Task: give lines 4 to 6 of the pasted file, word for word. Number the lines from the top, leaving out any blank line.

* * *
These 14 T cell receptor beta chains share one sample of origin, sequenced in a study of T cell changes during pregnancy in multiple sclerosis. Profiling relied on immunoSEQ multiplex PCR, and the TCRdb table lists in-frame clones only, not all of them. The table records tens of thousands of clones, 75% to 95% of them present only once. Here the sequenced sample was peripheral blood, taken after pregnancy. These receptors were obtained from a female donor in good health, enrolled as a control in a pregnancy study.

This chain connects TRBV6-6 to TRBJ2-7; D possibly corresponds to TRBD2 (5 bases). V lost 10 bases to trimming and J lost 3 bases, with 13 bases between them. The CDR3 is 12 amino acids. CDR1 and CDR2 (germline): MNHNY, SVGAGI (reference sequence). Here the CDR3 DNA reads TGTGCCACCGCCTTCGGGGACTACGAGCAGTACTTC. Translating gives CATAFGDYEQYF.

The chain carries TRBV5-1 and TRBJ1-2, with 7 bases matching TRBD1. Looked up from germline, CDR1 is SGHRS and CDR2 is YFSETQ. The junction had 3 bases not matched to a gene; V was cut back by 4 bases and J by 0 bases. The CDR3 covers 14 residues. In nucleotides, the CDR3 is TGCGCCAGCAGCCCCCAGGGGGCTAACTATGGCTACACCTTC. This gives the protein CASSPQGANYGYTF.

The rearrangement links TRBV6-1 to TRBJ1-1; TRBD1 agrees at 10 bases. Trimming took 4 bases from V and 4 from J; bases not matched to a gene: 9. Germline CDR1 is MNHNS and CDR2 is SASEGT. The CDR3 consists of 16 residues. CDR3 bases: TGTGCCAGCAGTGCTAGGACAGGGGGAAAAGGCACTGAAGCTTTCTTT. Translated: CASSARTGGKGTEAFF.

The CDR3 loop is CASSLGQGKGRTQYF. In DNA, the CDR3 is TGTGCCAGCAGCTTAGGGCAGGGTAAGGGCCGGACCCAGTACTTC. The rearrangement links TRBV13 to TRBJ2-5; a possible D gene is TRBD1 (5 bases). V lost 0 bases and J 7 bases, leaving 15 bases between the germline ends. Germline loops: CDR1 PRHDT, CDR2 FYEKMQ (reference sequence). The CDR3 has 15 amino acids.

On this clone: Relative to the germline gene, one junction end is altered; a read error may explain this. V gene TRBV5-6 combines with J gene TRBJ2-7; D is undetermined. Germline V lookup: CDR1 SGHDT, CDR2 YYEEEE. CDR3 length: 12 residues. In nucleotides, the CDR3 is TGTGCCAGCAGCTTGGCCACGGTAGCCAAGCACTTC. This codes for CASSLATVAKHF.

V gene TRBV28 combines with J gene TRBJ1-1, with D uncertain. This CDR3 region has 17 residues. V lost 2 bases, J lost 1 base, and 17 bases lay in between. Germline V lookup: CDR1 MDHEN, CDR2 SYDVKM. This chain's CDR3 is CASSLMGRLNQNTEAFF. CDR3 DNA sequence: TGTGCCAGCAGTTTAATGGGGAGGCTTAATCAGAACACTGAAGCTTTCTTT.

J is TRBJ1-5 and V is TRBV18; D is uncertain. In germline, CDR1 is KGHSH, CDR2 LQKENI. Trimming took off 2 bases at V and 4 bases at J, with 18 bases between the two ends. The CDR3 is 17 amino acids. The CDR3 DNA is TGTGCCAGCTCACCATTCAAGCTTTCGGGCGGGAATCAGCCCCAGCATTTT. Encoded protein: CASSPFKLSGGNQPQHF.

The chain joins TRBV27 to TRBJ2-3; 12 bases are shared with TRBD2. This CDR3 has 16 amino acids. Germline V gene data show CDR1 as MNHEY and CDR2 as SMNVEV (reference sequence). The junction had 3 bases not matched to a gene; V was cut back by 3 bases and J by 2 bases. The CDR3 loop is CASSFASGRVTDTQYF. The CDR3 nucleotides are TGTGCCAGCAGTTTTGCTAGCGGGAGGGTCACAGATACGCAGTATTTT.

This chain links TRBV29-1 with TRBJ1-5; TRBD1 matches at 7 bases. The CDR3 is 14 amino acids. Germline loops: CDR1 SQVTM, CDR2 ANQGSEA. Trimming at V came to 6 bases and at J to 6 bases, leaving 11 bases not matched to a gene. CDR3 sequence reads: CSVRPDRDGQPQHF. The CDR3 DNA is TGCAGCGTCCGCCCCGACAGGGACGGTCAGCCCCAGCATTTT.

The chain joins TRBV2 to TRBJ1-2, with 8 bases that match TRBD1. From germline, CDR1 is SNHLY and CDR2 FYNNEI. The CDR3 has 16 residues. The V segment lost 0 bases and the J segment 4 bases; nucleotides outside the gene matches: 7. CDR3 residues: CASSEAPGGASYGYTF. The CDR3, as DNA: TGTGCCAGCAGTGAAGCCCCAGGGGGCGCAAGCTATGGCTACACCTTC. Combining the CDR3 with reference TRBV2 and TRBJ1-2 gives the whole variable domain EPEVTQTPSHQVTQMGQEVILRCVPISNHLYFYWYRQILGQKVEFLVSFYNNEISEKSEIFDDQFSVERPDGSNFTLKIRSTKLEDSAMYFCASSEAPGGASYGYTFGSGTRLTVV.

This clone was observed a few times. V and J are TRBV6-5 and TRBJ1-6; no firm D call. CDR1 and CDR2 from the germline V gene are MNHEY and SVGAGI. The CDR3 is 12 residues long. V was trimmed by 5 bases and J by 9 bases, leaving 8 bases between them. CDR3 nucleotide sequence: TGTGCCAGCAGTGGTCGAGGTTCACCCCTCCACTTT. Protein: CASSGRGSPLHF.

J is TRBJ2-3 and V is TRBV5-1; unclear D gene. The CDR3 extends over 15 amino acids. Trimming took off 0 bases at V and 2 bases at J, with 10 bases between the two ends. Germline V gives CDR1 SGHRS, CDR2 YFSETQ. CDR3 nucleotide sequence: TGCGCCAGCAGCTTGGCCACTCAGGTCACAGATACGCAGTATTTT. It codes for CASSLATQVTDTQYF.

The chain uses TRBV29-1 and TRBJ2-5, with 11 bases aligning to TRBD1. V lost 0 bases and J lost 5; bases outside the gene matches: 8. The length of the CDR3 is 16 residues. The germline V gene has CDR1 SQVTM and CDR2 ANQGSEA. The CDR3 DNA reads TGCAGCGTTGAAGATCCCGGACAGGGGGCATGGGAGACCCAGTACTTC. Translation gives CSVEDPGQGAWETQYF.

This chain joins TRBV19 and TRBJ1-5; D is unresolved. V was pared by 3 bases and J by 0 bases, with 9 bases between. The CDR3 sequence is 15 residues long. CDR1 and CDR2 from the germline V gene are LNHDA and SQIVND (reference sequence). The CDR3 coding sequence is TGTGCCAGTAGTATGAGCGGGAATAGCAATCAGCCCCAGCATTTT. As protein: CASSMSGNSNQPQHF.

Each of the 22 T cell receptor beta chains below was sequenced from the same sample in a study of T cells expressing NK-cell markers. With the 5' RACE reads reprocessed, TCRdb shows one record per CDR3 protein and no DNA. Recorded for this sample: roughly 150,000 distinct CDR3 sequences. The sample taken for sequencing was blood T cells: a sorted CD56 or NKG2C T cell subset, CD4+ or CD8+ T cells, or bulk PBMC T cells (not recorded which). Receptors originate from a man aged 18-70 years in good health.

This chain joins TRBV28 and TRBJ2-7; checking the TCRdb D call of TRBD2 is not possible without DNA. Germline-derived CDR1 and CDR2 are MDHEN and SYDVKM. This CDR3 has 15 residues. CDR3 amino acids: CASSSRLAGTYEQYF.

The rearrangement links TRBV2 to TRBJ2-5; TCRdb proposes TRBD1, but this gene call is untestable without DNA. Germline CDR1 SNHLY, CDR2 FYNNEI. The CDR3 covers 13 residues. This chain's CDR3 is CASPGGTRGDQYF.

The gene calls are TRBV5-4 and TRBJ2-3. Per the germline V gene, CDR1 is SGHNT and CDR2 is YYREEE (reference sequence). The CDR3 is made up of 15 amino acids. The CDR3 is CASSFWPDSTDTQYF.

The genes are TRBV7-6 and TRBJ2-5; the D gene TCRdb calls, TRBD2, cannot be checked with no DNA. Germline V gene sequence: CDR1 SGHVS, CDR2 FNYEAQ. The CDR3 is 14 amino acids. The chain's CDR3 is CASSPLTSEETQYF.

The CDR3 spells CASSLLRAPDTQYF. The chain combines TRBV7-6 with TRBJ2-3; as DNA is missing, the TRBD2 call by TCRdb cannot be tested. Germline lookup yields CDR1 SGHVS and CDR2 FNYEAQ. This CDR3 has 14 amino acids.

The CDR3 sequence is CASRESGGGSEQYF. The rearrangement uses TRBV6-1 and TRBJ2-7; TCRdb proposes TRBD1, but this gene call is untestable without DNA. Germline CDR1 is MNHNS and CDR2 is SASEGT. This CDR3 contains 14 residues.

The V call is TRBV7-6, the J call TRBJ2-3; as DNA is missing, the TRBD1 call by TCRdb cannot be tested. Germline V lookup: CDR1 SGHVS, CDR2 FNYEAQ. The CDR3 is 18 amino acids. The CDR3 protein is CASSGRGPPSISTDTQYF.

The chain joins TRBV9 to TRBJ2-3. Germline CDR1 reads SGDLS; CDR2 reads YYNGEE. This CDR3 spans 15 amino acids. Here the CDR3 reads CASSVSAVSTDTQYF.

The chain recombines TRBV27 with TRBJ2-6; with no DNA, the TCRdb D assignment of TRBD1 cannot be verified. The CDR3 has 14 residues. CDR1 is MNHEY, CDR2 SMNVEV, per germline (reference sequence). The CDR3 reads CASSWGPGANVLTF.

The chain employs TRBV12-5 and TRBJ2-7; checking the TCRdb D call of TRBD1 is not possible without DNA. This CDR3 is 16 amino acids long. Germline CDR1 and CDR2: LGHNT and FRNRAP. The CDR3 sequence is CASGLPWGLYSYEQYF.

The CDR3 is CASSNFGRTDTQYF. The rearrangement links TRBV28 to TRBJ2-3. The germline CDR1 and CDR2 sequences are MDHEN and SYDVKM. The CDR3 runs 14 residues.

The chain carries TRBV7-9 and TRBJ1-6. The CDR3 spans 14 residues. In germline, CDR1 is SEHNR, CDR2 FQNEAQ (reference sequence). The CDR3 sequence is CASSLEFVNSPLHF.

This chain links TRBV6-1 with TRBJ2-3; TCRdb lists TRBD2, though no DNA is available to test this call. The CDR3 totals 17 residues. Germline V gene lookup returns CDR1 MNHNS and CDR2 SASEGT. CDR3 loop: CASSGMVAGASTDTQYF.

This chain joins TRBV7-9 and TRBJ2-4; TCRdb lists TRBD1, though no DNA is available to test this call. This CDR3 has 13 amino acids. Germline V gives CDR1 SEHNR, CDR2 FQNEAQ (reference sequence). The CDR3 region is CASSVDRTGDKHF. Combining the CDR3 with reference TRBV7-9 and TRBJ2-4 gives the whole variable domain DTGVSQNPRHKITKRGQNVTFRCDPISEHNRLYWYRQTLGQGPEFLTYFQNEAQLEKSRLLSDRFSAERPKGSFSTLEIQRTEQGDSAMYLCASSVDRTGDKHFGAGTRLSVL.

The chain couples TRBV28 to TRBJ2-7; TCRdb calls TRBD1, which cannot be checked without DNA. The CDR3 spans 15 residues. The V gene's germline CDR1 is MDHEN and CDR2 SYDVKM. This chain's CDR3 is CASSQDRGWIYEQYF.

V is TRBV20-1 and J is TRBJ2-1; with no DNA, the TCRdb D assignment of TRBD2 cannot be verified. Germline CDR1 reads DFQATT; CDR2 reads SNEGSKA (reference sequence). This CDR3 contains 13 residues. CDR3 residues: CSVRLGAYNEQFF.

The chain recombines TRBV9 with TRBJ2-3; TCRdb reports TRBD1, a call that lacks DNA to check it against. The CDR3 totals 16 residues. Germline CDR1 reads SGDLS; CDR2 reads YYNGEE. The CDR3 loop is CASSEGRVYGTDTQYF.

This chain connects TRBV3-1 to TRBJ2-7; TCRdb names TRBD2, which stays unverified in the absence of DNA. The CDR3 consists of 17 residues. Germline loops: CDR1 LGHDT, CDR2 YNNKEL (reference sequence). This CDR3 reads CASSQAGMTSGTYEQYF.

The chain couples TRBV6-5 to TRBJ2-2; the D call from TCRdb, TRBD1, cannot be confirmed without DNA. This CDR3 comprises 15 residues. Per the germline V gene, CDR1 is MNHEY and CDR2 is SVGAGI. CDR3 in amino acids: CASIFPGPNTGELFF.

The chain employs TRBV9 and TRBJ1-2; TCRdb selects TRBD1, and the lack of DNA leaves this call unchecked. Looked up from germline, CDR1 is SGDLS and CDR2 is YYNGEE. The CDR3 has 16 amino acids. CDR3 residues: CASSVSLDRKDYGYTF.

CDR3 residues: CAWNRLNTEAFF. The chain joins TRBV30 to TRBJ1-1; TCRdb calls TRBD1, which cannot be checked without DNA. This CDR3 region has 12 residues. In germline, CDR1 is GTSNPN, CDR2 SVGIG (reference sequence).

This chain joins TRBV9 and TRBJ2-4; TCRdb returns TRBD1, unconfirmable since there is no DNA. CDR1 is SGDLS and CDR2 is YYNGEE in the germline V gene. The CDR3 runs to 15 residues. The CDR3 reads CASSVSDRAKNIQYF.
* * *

The rearrangement links TRBV6-1 to TRBJ1-1; TRBD1 agrees at 10 bases. Trimming took 4 bases from V and 4 from J; bases not matched to a gene: 9. Germline CDR1 is MNHNS and CDR2 is SASEGT. The CDR3 consists of 16 residues. CDR3 bases: TGTGCCAGCAGTGCTAGGACAGGGGGAAAAGGCACTGAAGCTTTCTTT. Translated: CASSARTGGKGTEAFF.

The CDR3 loop is CASSLGQGKGRTQYF. In DNA, the CDR3 is TGTGCCAGCAGCTTAGGGCAGGGTAAGGGCCGGACCCAGTACTTC. The rearrangement links TRBV13 to TRBJ2-5; a possible D gene is TRBD1 (5 bases). V lost 0 bases and J 7 bases, leaving 15 bases between the germline ends. Germline loops: CDR1 PRHDT, CDR2 FYEKMQ (reference sequence). The CDR3 has 15 amino acids.

On this clone: Relative to the germline gene, one junction end is altered; a read error may explain this. V gene TRBV5-6 combines with J gene TRBJ2-7; D is undetermined. Germline V lookup: CDR1 SGHDT, CDR2 YYEEEE. CDR3 length: 12 residues. In nucleotides, the CDR3 is TGTGCCAGCAGCTTGGCCACGGTAGCCAAGCACTTC. This codes for CASSLATVAKHF.